Adriana Monica Solomon
Graduate students Filippo Gianferrari and Adriana Monica Solomon have been awarded Mellon/ACLS Dissertation Completion Fellowships to delve deeper into the lives and impact of two intellectual archetypes—Dante and Isaac Newton, respectively.
Gianferrari, a Ph.D. candidate in the Medieval Institute, is investigating the Latin authors who may have influenced Dante.
And Solomon, a philosophy Ph.D. candidate in the History and Philosophy of Science Program at the John J. Reilly Center for Science, Technology, and Values, is shining a light on Newton’s lesser-known contributions to philosophy and science.
The two are among just 65 graduate students nationwide to receive the fellowship from the American Council of Learned Societies for 2016-17. The awards support a year of research and writing for advanced graduate students in their final year of dissertation work.
“The fellowship boosts my motivation because it shows that my work in the history and philosophy of science belongs in the larger realm of humanities,” Solomon said. “Being part of the ACLS community challenges me to speak to a broader audience and connect my research to other disciplines. Plus, there is so much to learn from my fellow scholars.”
Working across disciplines
In his dissertation, Gianferrari examines the cultural significance of Latin texts used during the 13th century to teach students how to read and write.
“The most remarkable features of this curriculum are that it was consistently used all across Europe and that it provided a means to absorb ancient pagan culture into a new Christian one,” Gianferrari said.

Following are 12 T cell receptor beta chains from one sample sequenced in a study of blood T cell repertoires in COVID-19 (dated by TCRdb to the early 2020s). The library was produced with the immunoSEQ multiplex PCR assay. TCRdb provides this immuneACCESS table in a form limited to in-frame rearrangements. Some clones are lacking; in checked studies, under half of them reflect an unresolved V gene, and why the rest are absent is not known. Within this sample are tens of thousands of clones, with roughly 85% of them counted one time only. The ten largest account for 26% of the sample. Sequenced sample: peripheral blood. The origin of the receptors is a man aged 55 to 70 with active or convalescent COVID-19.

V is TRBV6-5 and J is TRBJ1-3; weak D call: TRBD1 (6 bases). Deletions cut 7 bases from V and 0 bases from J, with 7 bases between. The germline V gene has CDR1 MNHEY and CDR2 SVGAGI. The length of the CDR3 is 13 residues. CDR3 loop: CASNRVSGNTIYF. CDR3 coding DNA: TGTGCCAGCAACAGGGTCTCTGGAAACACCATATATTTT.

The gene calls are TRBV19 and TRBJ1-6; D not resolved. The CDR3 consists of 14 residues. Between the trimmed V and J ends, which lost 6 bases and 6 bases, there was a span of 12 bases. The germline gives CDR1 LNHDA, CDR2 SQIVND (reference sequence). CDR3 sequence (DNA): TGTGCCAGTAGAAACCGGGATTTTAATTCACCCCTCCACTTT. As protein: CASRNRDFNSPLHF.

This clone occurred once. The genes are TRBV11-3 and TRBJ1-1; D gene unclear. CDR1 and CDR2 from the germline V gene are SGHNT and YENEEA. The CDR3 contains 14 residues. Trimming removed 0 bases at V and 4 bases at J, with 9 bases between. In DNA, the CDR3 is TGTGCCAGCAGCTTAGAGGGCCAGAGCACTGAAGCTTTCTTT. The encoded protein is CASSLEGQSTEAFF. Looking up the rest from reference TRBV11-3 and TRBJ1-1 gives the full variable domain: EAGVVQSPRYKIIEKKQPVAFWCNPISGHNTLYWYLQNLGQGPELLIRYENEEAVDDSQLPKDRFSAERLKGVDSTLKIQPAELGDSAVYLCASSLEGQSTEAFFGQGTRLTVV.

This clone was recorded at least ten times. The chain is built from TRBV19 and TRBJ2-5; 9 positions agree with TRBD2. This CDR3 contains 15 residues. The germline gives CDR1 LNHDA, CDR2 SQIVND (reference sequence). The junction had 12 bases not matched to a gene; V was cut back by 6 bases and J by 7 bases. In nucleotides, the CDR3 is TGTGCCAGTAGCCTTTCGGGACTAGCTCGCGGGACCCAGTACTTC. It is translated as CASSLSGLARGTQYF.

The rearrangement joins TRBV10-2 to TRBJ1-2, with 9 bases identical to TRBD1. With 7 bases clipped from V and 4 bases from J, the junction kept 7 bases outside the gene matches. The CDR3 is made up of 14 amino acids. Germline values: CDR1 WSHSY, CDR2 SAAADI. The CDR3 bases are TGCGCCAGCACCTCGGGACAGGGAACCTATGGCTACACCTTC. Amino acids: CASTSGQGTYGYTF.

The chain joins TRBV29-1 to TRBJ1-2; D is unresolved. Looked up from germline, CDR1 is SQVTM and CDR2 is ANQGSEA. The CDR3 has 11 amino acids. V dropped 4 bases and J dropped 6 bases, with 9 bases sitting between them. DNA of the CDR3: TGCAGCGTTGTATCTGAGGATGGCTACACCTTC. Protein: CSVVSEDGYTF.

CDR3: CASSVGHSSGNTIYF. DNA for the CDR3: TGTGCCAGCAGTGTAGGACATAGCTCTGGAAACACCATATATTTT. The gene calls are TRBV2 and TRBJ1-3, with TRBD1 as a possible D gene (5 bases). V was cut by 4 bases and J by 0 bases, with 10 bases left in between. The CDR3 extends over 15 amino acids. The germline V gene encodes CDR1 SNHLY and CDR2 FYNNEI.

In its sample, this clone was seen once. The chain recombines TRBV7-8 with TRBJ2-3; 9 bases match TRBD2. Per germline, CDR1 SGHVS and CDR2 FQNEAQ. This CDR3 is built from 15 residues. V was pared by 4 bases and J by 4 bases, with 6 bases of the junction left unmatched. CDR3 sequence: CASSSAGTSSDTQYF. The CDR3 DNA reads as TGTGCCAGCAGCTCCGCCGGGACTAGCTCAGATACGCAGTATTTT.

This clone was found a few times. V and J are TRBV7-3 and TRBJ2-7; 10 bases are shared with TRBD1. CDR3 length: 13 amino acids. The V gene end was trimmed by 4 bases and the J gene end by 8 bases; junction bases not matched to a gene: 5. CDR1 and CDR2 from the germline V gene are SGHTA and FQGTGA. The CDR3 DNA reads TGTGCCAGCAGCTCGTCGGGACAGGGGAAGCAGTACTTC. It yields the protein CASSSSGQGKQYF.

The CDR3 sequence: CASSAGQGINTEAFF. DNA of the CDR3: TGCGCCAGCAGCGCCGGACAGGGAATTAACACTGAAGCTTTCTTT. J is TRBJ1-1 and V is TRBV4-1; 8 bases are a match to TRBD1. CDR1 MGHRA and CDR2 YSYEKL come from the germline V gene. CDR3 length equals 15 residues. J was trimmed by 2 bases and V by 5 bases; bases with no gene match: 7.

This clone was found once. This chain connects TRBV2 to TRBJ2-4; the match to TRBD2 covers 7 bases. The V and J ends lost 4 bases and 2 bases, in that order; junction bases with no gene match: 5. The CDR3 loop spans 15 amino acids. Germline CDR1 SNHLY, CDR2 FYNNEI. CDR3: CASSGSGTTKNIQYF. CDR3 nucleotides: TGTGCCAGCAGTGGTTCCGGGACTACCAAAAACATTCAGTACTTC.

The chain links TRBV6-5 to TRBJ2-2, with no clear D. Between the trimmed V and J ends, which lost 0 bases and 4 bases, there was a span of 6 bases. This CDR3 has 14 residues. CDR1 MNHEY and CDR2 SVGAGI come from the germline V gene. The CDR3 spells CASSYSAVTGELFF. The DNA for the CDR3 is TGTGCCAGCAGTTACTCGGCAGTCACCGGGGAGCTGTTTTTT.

These minor Latin authors, Gianferrari believes, shaped Dante’s viewpoint on classical, pagan literature.
“Dante’s work, located at a crucial intersection in cultural history, constituted a renewed interest in pagan antiquity at the dawn of Renaissance humanism,” he said. “But no one has attempted to outline the possible influence that late-medieval education might have exerted on his classicism. That’s what I aim to do.”
Gianferrari chose Notre Dame because of the opportunity to study in both the Medieval Institute and in the Devers Program in Dante Studies.
“My research is right where it should be,” he said. “I am able to collaborate with some of the most important Dante scholars in the world while working across disciplines with medieval historians, Latinists, and paleographers. And I have the resources of an amazing medieval studies library at my disposal.”
Writing among friends
Although nearly everyone associates Newton with formulating the laws of motion and discovering the law of universal gravitation, his contributions to philosophy and a broader scientific understanding are not as well known.
In addition, Solomon said, the debates and philosophical controversies that shaped the history of mathematical physics in the early 18th century are almost forgotten, and research on the work of female natural philosophers, such as Émilie Du Châtelet, is long overdue.
“My dissertation shows how all these topics are intertwined in a single thread—which is how we think about the application and the philosophical significance of the mathematization of the concept of force,” she said. “The result is not only a new understanding of the history of physics, but a richer notion for the work of a philosopher of science.”
By focusing on the concept of force in Newton’s Principia and subsequent debates in Europe, Solomon hopes to bring new insight to the foundations of modern science. As she works to complete her dissertation, she said, she is grateful for the support of her colleagues and advisers in the History and Philosophy of Science program.
“The program has provided me with mentors and models for the kind of scholarship and professional development I wish to emulate,” she said. “And since writing will be the most important part of my work this year, I am happy to be among friends in the graduate program.
“As any graduate student knows, the best piece of writing is always a mark of excellent feedback, and not the product of working in isolation.”